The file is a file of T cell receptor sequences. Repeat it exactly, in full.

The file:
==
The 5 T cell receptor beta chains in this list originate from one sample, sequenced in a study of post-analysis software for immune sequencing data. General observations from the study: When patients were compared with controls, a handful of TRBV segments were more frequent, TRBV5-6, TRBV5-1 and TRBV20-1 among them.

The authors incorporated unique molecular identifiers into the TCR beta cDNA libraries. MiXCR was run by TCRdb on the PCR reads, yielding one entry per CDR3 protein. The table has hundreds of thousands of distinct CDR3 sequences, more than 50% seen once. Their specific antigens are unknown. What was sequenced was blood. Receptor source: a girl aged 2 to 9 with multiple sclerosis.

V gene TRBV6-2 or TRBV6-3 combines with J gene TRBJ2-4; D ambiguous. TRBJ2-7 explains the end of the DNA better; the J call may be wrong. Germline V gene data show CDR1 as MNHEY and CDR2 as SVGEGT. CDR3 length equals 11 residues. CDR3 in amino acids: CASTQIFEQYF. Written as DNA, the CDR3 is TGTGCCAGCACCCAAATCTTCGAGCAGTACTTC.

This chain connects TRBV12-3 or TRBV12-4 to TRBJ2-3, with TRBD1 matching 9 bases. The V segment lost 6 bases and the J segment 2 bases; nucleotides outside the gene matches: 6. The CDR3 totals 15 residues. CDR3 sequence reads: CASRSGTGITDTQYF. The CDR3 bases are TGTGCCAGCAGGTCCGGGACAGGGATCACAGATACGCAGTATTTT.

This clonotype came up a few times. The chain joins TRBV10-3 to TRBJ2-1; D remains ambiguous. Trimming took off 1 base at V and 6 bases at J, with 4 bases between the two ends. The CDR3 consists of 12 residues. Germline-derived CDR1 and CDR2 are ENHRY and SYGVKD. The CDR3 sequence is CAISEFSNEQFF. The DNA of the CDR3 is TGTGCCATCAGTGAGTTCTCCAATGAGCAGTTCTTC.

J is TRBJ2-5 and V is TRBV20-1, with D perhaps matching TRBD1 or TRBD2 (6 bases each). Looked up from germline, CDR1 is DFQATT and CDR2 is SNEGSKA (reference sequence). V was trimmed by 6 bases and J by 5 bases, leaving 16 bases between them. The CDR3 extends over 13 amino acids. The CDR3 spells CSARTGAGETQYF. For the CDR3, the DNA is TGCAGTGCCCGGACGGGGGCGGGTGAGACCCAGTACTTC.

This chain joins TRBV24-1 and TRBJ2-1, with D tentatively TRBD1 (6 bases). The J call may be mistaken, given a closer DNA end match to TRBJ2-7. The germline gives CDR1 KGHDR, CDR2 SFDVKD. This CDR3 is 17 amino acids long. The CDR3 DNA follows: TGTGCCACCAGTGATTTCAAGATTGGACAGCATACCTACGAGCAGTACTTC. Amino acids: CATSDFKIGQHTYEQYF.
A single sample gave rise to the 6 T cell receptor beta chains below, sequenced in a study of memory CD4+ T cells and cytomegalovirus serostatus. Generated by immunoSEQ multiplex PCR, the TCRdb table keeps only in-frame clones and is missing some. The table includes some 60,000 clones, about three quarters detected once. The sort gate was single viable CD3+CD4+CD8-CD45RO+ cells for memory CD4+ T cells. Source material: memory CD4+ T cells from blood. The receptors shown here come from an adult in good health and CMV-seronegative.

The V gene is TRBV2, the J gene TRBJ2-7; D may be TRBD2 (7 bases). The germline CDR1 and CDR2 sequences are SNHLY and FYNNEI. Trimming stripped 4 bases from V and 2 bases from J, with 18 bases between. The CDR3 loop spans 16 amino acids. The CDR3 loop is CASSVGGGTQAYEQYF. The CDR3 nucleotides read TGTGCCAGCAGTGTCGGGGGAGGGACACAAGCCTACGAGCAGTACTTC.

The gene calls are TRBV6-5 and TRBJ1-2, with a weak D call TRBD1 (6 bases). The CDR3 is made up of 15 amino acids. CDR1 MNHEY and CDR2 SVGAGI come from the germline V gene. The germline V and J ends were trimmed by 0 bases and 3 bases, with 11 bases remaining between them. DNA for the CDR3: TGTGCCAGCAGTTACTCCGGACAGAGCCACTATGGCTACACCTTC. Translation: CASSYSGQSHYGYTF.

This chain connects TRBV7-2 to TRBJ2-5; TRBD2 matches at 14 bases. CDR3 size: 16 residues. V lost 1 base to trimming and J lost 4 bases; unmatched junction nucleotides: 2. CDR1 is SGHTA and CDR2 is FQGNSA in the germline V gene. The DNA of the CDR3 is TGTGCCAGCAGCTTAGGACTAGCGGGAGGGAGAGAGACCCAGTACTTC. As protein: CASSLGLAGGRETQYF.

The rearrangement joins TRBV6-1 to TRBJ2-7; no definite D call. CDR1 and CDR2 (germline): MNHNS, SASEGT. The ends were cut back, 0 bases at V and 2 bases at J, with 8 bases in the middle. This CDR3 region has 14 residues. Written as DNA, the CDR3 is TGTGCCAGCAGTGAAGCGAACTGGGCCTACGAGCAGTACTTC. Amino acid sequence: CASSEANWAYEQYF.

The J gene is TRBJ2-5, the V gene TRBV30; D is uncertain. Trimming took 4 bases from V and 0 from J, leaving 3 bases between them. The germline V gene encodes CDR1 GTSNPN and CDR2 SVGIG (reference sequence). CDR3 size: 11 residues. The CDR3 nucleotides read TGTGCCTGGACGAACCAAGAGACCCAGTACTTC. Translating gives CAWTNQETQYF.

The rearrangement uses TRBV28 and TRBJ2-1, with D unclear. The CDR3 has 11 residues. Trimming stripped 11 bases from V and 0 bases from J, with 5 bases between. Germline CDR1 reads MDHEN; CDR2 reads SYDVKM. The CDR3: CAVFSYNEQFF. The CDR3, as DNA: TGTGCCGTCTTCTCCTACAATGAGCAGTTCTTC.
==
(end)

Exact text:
The 5 T cell receptor beta chains in this list originate from one sample, sequenced in a study of post-analysis software for immune sequencing data. General observations from the study: When patients were compared with controls, a handful of TRBV segments were more frequent, TRBV5-6, TRBV5-1 and TRBV20-1 among them.

The authors incorporated unique molecular identifiers into the TCR beta cDNA libraries. MiXCR was run by TCRdb on the PCR reads, yielding one entry per CDR3 protein. The table has hundreds of thousands of distinct CDR3 sequences, more than 50% seen once. Their specific antigens are unknown. What was sequenced was blood. Receptor source: a girl aged 2 to 9 with multiple sclerosis.

V gene TRBV6-2 or TRBV6-3 combines with J gene TRBJ2-4; D ambiguous. TRBJ2-7 explains the end of the DNA better; the J call may be wrong. Germline V gene data show CDR1 as MNHEY and CDR2 as SVGEGT. CDR3 length equals 11 residues. CDR3 in amino acids: CASTQIFEQYF. Written as DNA, the CDR3 is TGTGCCAGCACCCAAATCTTCGAGCAGTACTTC.

This chain connects TRBV12-3 or TRBV12-4 to TRBJ2-3, with TRBD1 matching 9 bases. The V segment lost 6 bases and the J segment 2 bases; nucleotides outside the gene matches: 6. The CDR3 totals 15 residues. CDR3 sequence reads: CASRSGTGITDTQYF. The CDR3 bases are TGTGCCAGCAGGTCCGGGACAGGGATCACAGATACGCAGTATTTT.

This clonotype came up a few times. The chain joins TRBV10-3 to TRBJ2-1; D remains ambiguous. Trimming took off 1 base at V and 6 bases at J, with 4 bases between the two ends. The CDR3 consists of 12 residues. Germline-derived CDR1 and CDR2 are ENHRY and SYGVKD. The CDR3 sequence is CAISEFSNEQFF. The DNA of the CDR3 is TGTGCCATCAGTGAGTTCTCCAATGAGCAGTTCTTC.

J is TRBJ2-5 and V is TRBV20-1, with D perhaps matching TRBD1 or TRBD2 (6 bases each). Looked up from germline, CDR1 is DFQATT and CDR2 is SNEGSKA (reference sequence). V was trimmed by 6 bases and J by 5 bases, leaving 16 bases between them. The CDR3 extends over 13 amino acids. The CDR3 spells CSARTGAGETQYF. For the CDR3, the DNA is TGCAGTGCCCGGACGGGGGCGGGTGAGACCCAGTACTTC.

This chain joins TRBV24-1 and TRBJ2-1, with D tentatively TRBD1 (6 bases). The J call may be mistaken, given a closer DNA end match to TRBJ2-7. The germline gives CDR1 KGHDR, CDR2 SFDVKD. This CDR3 is 17 amino acids long. The CDR3 DNA follows: TGTGCCACCAGTGATTTCAAGATTGGACAGCATACCTACGAGCAGTACTTC. Amino acids: CATSDFKIGQHTYEQYF.
A single sample gave rise to the 6 T cell receptor beta chains below, sequenced in a study of memory CD4+ T cells and cytomegalovirus serostatus. Generated by immunoSEQ multiplex PCR, the TCRdb table keeps only in-frame clones and is missing some. The table includes some 60,000 clones, about three quarters detected once. The sort gate was single viable CD3+CD4+CD8-CD45RO+ cells for memory CD4+ T cells. Source material: memory CD4+ T cells from blood. The receptors shown here come from an adult in good health and CMV-seronegative.

The V gene is TRBV2, the J gene TRBJ2-7; D may be TRBD2 (7 bases). The germline CDR1 and CDR2 sequences are SNHLY and FYNNEI. Trimming stripped 4 bases from V and 2 bases from J, with 18 bases between. The CDR3 loop spans 16 amino acids. The CDR3 loop is CASSVGGGTQAYEQYF. The CDR3 nucleotides read TGTGCCAGCAGTGTCGGGGGAGGGACACAAGCCTACGAGCAGTACTTC.

The gene calls are TRBV6-5 and TRBJ1-2, with a weak D call TRBD1 (6 bases). The CDR3 is made up of 15 amino acids. CDR1 MNHEY and CDR2 SVGAGI come from the germline V gene. The germline V and J ends were trimmed by 0 bases and 3 bases, with 11 bases remaining between them. DNA for the CDR3: TGTGCCAGCAGTTACTCCGGACAGAGCCACTATGGCTACACCTTC. Translation: CASSYSGQSHYGYTF.

This chain connects TRBV7-2 to TRBJ2-5; TRBD2 matches at 14 bases. CDR3 size: 16 residues. V lost 1 base to trimming and J lost 4 bases; unmatched junction nucleotides: 2. CDR1 is SGHTA and CDR2 is FQGNSA in the germline V gene. The DNA of the CDR3 is TGTGCCAGCAGCTTAGGACTAGCGGGAGGGAGAGAGACCCAGTACTTC. As protein: CASSLGLAGGRETQYF.

The rearrangement joins TRBV6-1 to TRBJ2-7; no definite D call. CDR1 and CDR2 (germline): MNHNS, SASEGT. The ends were cut back, 0 bases at V and 2 bases at J, with 8 bases in the middle. This CDR3 region has 14 residues. Written as DNA, the CDR3 is TGTGCCAGCAGTGAAGCGAACTGGGCCTACGAGCAGTACTTC. Amino acid sequence: CASSEANWAYEQYF.

The J gene is TRBJ2-5, the V gene TRBV30; D is uncertain. Trimming took 4 bases from V and 0 from J, leaving 3 bases between them. The germline V gene encodes CDR1 GTSNPN and CDR2 SVGIG (reference sequence). CDR3 size: 11 residues. The CDR3 nucleotides read TGTGCCTGGACGAACCAAGAGACCCAGTACTTC. Translating gives CAWTNQETQYF.

The rearrangement uses TRBV28 and TRBJ2-1, with D unclear. The CDR3 has 11 residues. Trimming stripped 11 bases from V and 0 bases from J, with 5 bases between. Germline CDR1 reads MDHEN; CDR2 reads SYDVKM. The CDR3: CAVFSYNEQFF. The CDR3, as DNA: TGTGCCGTCTTCTCCTACAATGAGCAGTTCTTC.